Jeanneret was inducted into the Buffalo Broadcasting Hall of Fame on September 20, 2012.[32]

The Bare Knuckle Boxing Hall of Fame inducted Jeanneret as an 'honorary inductee' on July 7, 2018, on the grounds of his calling blow-by-blow on in-game fights, which the Hall's committee considered the closest modern equivalent to bare-knuckle boxing.[33]


  1. ^ Mendola, Nick (October 2012). "Broadcaster, Fan, Hall of Famer: Rick Jeanneret Reflects". Buffalo Spree. Retrieved 2013.
  2. ^ a b c Pergament, Alan (October 5, 2014). 'I feel like an American,' Jeanneret says, as he gets cancer treatment here. The Buffalo News. Retrieved October 5, 2014. "Jeanneret received his first radiation and chemotherapy treatments July 23, which also happened to be his 72nd birthday."
  3. ^ "JEANNERET RECEIVES FOSTER HEWITT MEMORIAL AWARD". Sabres.com. NHL.com. Retrieved 2012.
  4. ^ [1]
  5. ^ "From May Day to La-la-la-la LaFontaine, Jeanneret is a Hall of Famer". CBC News. Archived from the original on November 11, 2011.
  6. ^ a b Hoppe, Bill (November 12, 2012). Sabres' Jeanneret still going strong as Hall honor arrives. Olean Times Herald. Retrieved August 6, 2013.
  7. ^ [2]
  8. ^ Hardy's Neale to join Rick Jeanneret. WGR 550. October 2, 2007.
  9. ^ [3]
  10. ^ http://www.buffalonews.com/sports/sabres-nhl/article434612.ece
  11. ^ Snow, Kevin (June 27, 2012). "RJ WILL GO THE DISTANCE". Buffalo Sabres. Retrieved 2012.
  12. ^ Reiman, Liz. Jeanneret out for Sabres game #2. WIVB-TV. Retrieved January 21, 2013.
  13. ^ Rick Jeanneret back in the broadcast booth. WGRZ. Retrieved January 28, 2013.
  14. ^ Pergament, Alan (May 9, 2013). Jeanneret to return next season. The Buffalo News. Retrieved May 9, 2013.
  15. ^ Pergament, Alan (August 6, 2013). Jeanneret to reduce schedule, Fairbanks confirms her schedule shift. The Buffalo News. Retrieved August 6, 2013.
  16. ^ http://www.buffalonews.com/columns/alan-pergament/rick-jeanneret-on-cancer-criticism-and-why-you-never-heard-him-talk-about-tanking-20150424
  17. ^ http://talkintv.buffalonews.com/2015/09/25/jeanneret-to-return-for-2016-17-season-as-sabres-change-retirement-plans/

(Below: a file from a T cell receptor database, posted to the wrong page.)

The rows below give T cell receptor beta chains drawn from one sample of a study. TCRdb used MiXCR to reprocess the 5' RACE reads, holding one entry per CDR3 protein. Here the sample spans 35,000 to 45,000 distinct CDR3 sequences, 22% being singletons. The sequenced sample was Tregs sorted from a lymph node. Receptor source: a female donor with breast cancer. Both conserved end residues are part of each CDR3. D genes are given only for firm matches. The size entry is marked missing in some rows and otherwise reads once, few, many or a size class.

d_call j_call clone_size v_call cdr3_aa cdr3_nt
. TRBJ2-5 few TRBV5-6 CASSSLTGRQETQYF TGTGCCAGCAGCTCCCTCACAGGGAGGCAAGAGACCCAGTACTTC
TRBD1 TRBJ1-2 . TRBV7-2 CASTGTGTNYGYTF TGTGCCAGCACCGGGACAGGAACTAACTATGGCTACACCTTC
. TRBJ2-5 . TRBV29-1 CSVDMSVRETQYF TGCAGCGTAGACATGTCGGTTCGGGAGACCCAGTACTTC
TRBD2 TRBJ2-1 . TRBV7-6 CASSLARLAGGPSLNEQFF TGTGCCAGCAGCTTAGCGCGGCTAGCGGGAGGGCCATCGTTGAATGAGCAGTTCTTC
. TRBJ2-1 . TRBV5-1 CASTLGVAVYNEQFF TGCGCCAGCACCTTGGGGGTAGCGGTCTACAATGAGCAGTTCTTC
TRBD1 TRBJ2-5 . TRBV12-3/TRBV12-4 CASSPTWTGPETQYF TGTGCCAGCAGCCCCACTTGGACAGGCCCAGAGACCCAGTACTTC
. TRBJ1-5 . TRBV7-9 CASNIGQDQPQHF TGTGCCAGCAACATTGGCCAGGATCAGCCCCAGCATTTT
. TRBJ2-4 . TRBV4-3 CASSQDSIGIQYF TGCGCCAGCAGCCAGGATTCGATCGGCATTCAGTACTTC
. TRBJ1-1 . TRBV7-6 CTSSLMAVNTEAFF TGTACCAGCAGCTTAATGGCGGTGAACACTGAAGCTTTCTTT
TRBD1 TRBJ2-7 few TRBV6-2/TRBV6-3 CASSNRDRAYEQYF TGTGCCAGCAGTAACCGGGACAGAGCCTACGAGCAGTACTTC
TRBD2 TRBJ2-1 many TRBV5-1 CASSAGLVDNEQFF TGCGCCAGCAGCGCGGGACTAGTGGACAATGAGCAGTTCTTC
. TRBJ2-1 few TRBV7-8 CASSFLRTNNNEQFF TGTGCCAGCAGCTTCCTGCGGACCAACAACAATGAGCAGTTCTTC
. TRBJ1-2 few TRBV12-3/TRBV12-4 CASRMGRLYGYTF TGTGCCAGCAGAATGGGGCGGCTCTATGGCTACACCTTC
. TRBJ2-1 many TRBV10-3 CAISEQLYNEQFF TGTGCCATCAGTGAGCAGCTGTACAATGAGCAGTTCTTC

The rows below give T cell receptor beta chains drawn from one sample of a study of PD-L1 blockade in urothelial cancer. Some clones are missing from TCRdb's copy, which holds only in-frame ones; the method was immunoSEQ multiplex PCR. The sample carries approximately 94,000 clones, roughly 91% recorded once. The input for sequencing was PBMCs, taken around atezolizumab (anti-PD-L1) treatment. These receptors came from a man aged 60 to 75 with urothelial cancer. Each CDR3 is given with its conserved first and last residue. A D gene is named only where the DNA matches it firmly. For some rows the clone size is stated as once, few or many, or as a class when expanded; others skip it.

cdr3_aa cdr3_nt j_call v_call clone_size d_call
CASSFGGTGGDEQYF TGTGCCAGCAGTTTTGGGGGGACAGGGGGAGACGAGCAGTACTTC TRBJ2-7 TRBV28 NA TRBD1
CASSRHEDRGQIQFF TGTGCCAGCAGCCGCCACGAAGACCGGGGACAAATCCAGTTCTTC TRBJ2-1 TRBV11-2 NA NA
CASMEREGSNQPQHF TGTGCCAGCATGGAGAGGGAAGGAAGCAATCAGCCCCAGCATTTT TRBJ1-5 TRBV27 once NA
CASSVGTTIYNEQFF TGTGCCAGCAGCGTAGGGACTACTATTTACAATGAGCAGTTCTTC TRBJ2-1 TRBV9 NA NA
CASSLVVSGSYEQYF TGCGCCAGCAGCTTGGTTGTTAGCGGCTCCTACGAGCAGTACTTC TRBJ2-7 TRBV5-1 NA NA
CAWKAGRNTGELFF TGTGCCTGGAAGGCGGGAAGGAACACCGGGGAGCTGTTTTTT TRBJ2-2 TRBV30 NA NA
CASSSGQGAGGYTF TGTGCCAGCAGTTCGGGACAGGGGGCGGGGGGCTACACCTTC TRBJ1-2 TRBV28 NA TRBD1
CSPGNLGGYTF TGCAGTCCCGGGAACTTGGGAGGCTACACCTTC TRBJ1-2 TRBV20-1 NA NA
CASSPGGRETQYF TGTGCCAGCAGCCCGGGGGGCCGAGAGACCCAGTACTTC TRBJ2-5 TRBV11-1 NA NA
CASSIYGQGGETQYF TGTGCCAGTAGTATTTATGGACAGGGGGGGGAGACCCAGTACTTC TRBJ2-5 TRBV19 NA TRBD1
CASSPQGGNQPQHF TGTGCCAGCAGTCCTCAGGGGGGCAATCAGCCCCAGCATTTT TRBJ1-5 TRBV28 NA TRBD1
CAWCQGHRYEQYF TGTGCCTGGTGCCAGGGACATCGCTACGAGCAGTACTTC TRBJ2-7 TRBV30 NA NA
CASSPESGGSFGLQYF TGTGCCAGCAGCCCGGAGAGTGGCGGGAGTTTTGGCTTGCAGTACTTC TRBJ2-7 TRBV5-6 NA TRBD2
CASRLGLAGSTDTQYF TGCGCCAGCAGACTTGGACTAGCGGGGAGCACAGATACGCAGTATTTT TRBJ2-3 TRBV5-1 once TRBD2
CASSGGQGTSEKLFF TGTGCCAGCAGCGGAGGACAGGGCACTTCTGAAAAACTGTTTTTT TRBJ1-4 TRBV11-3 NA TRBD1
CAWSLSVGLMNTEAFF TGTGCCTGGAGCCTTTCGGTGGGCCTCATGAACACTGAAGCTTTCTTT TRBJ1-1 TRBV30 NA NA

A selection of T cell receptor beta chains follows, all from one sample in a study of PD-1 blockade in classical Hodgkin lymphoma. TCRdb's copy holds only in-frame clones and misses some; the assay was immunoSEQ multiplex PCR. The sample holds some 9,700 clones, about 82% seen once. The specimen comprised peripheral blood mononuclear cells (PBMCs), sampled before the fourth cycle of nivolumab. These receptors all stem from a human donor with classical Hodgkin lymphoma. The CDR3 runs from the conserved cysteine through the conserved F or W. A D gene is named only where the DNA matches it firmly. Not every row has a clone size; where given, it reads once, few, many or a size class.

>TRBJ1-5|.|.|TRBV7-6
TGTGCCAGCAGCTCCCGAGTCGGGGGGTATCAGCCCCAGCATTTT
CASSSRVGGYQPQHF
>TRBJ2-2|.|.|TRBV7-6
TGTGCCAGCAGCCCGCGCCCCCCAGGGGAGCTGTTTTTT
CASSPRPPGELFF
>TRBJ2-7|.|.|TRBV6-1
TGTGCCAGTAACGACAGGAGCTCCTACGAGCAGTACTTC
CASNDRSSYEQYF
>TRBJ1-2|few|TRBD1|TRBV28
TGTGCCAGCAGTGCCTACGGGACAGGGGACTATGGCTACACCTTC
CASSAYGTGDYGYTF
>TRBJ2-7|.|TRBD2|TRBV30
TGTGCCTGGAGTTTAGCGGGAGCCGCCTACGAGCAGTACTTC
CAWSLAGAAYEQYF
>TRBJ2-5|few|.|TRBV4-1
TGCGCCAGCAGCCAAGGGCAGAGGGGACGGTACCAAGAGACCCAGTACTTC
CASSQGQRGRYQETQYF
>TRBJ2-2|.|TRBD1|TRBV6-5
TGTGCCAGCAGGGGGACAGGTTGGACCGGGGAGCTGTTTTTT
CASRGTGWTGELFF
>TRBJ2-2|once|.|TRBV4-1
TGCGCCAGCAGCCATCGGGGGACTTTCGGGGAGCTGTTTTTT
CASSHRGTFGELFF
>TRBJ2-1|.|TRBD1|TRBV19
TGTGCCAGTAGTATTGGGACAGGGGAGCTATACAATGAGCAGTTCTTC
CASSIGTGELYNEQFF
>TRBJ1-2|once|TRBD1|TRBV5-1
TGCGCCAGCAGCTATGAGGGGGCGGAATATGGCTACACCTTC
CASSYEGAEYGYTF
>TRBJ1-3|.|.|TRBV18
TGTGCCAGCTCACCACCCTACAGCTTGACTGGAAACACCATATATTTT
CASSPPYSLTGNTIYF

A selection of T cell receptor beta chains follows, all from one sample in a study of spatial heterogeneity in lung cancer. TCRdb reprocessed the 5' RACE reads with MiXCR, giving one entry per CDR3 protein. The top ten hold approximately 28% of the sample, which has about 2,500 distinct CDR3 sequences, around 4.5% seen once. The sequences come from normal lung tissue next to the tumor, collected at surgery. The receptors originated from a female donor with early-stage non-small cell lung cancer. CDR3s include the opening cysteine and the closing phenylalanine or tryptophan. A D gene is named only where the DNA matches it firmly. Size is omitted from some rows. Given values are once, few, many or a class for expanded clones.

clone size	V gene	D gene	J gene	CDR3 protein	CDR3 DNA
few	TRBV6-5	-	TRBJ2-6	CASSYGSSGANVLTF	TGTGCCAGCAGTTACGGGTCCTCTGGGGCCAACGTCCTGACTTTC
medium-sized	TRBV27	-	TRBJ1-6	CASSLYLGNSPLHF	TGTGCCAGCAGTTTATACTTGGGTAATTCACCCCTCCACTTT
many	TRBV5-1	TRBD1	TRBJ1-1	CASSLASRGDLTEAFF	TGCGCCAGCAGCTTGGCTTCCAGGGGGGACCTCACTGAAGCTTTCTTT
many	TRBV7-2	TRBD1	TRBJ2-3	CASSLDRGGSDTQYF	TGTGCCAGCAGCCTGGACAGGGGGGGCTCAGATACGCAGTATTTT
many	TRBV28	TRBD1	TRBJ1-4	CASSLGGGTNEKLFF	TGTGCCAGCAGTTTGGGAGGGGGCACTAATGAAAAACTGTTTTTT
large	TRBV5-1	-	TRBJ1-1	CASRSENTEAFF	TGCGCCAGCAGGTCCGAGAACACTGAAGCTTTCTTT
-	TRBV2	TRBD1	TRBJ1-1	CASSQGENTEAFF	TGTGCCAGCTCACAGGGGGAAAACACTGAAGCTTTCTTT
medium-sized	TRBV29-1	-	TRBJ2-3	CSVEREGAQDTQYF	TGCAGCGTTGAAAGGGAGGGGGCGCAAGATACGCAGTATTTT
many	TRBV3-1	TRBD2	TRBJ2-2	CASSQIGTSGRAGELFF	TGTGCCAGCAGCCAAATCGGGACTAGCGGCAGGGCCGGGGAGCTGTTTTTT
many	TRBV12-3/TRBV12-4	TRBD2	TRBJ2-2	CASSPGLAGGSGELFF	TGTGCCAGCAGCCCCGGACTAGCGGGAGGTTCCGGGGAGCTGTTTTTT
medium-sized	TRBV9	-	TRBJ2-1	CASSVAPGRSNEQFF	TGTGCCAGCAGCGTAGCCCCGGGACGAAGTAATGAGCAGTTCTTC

18. ^ http://video.sabres.nhl.com/videocenter/console?id=665399
  19. ^ "Sabres' Rick Jeanneret to Return to Broadcast Booth After Beating Cancer". CBS Sports. November 14, 2014. Retrieved 2016.
  20. ^ Pergament, Alan (April 4, 2018). "Jeanneret, Dunleavy weighing broadcasting futures with Sabres". The Buffalo News. Retrieved 2018.
  21. ^ Rick Jeanneret leaves Sabres broadcast unannounced. WGRZ-TV, retrieved December 22, 2018
  22. ^ Harrington, Mike (December 22, 2018). Rick Jeanneret taken from arena during Sabres broadcast. The Buffalo News. Retrieved December 22, 2018.
  23. ^ https://buffalonews.com/2018/12/23/jeanneret-after-health-scare-i-feel-pretty-good-now/
  24. ^ https://buffalonews.com/2019/04/04/rick-jeanneret-is-taking-months-to-ponder-whether-he-returns-next-season/
  25. ^ Contes, Brandon. "JEANNERET TO RETURN AS VOICE OF BUFFALO SABRES". Barrettsportsmedia.com. Barrett Sports Media. Retrieved 2020.
  26. ^ Pergament, Alan. "Rick Jeanneret has 'a feeling' next Sabres season will be his last hurrah". buffalonews.com. The Buffalo News. Retrieved 2020.
  27. ^ Mansfield, Aaron (August 11, 2012). Jeanneret considers Hall honor top-shelf. The Buffalo News. Retrieved August 11, 2012.
  28. ^ http://yourerie.com/fulltext-sports?nxd_id=311062
  29. ^ http://sabres.nhl.com/club/news.htm?id=587544&navid=DL%7CBUF%7Chome
  30. ^ http://sabres.nhl.com/club/news.htm?id=633992
  31. ^ http://www.wkbw.com/sports/Rick-Jeanneret--158177555.html
  32. ^ "The Buffalo Broadcasters: Broadcasting Hall of Fame - 2012 Inductees". Retrieved 2012.
  33. ^ "2018 Inductees Announced". Bare Knuckle Boxing Hall of Fame. Retrieved 2018.

External links

  This article uses material from the Wikipedia page available here. It is released under the Creative Commons Attribution-Share-Alike License 3.0.